Chloe: I compare myself to others and feel great when I lose 5 lbs because I think that I would really feel better if I was thinner – I could wear what I want, be more confident, successful, etc. Yet, when I have managed to get near my goal weight, I don’t feel better at all – I still feel like the same old messed-up, hot mess me and the pounds just creep back on. It’s wearing me down.

Christina: From an early age, I remember comments about my weight affecting me such as my grandmother telling me “You’re getting fat” each time we went to visit. I used to dread seeing her. My dad was obsessed with other people’s body size (and mine) but the kicker is he would make negative comments – and then lay out a spread of sweets. So food became my drug of choice and I used it as an escape from pain…I ate in a mindless state to detach myself from difficult situations…I didn’t know any better when I was a kid but even though I know better as an adult, I still use food in this way. I’m in denial about my situation – I really don’t value myself.

Maeve: Whether it was alone after school or alone at the farm or feeling alone in a group of so-called friends, food has always been my soother when I feel rejected. I don’t think I remember a parent saying “Eat this and you’ll feel better”, I just learned on my own that I could shovel in the food and I wouldn’t have to worry. I’m such a hypocrite - I’m addicted to this behaviour yet I won’t admit this feeling to my family. Everyone thinks I’m in control but they don’t know that I need these habits to console me. Well, a bubble bath won’t make it better and I can’t stop to write down my thoughts every time this feeling comes. I can’t exactly call 1-800- Call-A-Friend either. But at 44 years old, I am ready to give up my “pacifier” and face my fear of being alone, accept that I am wanted and loved (and lovable) and won’t be abandoned for any decisions I choose to make.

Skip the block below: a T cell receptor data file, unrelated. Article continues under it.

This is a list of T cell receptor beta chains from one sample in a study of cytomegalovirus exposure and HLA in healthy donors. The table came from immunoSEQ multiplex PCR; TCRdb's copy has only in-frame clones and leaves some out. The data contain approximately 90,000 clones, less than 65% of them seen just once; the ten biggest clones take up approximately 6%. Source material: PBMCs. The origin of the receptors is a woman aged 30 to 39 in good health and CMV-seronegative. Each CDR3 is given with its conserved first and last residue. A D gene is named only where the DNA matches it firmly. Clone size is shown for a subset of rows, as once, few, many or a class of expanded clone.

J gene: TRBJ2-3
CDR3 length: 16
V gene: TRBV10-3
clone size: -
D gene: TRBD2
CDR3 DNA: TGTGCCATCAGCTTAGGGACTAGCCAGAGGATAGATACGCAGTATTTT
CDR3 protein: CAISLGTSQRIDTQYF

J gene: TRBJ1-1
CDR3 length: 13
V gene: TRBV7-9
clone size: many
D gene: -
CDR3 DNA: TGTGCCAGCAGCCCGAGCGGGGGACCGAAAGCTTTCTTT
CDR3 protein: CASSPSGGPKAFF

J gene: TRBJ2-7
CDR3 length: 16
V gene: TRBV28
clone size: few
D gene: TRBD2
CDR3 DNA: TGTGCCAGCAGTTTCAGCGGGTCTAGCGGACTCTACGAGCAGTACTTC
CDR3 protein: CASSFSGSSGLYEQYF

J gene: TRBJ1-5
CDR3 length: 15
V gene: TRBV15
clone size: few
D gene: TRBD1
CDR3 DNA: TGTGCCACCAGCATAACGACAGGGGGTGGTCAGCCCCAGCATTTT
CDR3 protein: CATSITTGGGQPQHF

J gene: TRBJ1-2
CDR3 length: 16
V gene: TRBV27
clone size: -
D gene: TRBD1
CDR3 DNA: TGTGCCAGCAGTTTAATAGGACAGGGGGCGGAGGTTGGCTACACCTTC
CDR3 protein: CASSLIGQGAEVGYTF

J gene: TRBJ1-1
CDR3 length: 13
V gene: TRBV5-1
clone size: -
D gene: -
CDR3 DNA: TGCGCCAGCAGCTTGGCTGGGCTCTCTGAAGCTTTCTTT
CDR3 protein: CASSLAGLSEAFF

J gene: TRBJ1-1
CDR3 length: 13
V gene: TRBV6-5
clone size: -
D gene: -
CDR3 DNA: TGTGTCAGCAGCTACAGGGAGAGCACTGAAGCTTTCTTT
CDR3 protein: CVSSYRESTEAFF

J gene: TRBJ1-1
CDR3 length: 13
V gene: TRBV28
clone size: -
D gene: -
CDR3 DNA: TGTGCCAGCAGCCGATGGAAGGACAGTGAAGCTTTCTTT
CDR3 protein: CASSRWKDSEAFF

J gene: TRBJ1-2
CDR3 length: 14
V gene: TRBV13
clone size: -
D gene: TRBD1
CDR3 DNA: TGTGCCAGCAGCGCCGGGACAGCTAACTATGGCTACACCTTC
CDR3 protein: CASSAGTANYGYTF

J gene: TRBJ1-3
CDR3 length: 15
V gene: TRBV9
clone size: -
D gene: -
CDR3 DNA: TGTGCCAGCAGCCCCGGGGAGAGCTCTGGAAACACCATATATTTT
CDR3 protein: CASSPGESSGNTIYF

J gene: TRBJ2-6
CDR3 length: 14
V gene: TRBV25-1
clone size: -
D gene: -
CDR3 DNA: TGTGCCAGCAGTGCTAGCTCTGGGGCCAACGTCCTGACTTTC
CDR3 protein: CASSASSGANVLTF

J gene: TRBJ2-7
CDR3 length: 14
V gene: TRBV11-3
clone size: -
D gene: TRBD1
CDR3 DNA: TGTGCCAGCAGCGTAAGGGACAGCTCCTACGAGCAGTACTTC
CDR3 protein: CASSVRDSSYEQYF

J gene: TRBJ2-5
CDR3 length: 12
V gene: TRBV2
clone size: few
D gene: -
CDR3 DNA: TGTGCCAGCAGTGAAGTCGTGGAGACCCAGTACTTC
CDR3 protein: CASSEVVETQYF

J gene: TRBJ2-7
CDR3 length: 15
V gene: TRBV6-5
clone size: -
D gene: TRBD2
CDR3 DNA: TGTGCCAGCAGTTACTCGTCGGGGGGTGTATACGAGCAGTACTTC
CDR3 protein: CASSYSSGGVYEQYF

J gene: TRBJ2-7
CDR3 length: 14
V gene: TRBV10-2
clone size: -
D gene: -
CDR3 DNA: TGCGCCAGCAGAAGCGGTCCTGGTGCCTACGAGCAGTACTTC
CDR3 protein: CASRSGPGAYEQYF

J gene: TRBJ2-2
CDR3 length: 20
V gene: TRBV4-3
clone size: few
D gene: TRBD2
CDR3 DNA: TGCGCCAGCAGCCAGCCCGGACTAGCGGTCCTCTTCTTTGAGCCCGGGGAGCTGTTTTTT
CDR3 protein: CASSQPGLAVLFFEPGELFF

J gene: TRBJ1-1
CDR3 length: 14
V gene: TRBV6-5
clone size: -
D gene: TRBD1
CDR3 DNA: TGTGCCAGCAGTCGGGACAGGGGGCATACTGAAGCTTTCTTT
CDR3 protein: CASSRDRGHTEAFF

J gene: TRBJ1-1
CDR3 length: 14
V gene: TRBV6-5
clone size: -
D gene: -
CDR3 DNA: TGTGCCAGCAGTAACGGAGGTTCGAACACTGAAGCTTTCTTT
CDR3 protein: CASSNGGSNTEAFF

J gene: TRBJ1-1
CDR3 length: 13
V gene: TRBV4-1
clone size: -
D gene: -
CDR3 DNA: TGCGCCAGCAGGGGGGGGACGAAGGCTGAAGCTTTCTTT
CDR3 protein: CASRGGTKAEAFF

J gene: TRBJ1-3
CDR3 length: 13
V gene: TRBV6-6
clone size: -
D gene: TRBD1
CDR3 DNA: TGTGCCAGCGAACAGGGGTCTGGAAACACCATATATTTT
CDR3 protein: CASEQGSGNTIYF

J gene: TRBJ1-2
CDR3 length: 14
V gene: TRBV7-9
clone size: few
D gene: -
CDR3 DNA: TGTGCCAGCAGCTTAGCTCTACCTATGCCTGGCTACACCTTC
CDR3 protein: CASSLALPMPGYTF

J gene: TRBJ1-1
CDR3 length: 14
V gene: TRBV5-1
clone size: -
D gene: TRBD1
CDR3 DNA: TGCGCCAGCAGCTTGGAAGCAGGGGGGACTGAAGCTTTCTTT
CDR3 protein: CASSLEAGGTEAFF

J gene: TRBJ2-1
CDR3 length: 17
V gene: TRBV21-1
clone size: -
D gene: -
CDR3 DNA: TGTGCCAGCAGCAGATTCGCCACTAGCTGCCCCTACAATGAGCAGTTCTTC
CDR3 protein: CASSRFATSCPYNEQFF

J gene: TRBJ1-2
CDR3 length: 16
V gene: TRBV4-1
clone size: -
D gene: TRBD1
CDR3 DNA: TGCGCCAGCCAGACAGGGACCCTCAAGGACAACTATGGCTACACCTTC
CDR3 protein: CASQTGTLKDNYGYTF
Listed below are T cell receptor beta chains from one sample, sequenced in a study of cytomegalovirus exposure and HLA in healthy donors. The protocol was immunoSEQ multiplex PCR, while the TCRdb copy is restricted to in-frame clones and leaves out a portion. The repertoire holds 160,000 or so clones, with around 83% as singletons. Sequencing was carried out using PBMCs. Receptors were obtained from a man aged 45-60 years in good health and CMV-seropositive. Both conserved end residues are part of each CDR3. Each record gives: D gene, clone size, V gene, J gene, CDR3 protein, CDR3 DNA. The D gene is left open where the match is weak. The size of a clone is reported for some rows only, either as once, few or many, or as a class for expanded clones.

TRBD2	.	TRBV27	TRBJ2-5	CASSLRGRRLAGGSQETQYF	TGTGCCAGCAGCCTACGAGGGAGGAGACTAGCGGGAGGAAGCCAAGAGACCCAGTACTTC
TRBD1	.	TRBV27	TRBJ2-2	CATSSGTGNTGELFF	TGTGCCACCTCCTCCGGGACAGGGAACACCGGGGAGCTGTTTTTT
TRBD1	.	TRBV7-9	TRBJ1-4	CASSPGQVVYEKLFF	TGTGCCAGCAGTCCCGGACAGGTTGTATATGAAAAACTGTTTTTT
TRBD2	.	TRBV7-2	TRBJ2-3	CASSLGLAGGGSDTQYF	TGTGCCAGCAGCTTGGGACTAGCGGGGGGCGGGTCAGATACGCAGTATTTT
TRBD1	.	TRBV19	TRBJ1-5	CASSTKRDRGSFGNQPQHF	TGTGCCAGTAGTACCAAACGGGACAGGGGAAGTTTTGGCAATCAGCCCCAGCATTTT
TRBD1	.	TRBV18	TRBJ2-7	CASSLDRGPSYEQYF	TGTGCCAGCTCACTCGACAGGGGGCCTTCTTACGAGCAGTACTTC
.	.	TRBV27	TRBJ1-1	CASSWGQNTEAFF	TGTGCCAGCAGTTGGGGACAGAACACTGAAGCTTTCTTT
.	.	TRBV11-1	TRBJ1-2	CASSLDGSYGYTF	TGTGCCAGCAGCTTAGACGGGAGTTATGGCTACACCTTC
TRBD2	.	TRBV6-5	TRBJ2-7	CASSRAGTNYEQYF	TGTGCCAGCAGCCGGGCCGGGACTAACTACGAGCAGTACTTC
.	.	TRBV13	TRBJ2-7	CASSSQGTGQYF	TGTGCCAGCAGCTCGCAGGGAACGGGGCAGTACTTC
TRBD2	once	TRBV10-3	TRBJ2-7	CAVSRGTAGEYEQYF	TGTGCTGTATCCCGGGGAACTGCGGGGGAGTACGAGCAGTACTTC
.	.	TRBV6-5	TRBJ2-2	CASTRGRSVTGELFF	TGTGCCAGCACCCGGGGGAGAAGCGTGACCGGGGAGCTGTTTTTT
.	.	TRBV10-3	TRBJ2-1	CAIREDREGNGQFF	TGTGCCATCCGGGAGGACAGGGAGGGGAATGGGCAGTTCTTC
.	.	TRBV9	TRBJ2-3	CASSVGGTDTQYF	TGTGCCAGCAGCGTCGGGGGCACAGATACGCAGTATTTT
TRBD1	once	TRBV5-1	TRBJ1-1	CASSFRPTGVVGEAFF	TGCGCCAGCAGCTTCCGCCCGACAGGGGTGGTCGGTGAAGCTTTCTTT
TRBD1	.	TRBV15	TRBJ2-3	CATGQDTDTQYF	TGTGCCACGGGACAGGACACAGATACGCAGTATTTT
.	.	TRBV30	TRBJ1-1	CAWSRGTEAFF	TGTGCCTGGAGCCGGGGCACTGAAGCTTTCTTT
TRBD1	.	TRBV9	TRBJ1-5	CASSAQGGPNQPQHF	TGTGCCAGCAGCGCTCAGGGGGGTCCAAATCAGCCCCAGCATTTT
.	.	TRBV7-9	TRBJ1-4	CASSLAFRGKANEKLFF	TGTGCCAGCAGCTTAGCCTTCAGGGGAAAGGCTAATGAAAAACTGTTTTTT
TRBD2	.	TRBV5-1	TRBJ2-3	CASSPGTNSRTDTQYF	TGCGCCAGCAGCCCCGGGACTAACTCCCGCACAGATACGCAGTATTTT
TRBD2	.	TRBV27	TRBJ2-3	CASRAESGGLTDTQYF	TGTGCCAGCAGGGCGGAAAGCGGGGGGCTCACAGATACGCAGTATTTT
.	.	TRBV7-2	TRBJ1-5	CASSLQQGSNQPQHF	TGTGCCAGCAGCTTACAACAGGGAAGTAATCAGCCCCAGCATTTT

Victoria: I’ve learned that emotional eating is mindless behaviour and that I need to think about when and what I eat. The problem is that I don’t trust my judgment – eating what I truly want scares me because I am convinced that giving myself permission to eat “bad” foods will just make me fatter. I’m even more afraid of failure which is why I don’t even bother trying to lose weight anymore.

As you can see, although we are attached to these Diet Head beliefs in the mistaken belief that they are helping us cope, they really don’t – at least not more than a few moments. Ask yourself which ones you still buy into and then ask yourself why? If they aren’t really helping, what have you got to lose by letting some of them go? Let us know!

Next time: What is the source of the pain?

In this conversation as well as previous ones, our WISE Women don’t always understand the reasons behind their painful F.A.T. (feelings, actions and thoughts) or even where they come from. You won’t want to miss our first of several in-depth conversations in which the WISE Women connect to their painful pasts and reveal buried secrets.